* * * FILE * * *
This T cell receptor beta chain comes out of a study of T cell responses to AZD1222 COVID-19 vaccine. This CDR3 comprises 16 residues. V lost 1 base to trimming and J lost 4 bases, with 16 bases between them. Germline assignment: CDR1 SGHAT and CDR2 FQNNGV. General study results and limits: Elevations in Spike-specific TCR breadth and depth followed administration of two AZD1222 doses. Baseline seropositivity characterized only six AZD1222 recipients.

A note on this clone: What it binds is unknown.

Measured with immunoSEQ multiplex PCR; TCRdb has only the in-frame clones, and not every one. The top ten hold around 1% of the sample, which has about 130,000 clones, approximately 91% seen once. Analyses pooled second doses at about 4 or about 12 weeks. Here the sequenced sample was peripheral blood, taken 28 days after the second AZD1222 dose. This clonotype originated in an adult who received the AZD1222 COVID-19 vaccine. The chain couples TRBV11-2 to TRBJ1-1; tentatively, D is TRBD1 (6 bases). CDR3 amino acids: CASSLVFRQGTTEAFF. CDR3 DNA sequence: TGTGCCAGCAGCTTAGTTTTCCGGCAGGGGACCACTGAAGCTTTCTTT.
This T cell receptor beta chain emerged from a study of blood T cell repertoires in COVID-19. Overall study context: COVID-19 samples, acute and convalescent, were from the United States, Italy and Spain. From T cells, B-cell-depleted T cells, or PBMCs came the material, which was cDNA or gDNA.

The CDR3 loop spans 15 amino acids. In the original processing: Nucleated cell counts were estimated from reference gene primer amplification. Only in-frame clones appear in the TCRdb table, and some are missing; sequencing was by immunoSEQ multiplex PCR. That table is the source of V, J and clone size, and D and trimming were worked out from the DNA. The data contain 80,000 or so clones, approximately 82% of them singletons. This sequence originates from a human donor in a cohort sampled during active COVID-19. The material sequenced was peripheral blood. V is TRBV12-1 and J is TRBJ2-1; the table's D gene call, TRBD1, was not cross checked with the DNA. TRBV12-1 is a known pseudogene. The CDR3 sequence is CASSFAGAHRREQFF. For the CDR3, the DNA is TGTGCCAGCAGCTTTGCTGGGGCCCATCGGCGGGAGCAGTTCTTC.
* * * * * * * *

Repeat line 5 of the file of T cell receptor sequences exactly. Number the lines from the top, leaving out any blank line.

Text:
The CDR3 loop spans 15 amino acids. In the original processing: Nucleated cell counts were estimated from reference gene primer amplification. Only in-frame clones appear in the TCRdb table, and some are missing; sequencing was by immunoSEQ multiplex PCR. That table is the source of V, J and clone size, and D and trimming were worked out from the DNA. The data contain 80,000 or so clones, approximately 82% of them singletons. This sequence originates from a human donor in a cohort sampled during active COVID-19. The material sequenced was peripheral blood. V is TRBV12-1 and J is TRBJ2-1; the table's D gene call, TRBD1, was not cross checked with the DNA. TRBV12-1 is a known pseudogene. The CDR3 sequence is CASSFAGAHRREQFF. For the CDR3, the DNA is TGTGCCAGCAGCTTTGCTGGGGCCCATCGGCGGGAGCAGTTCTTC.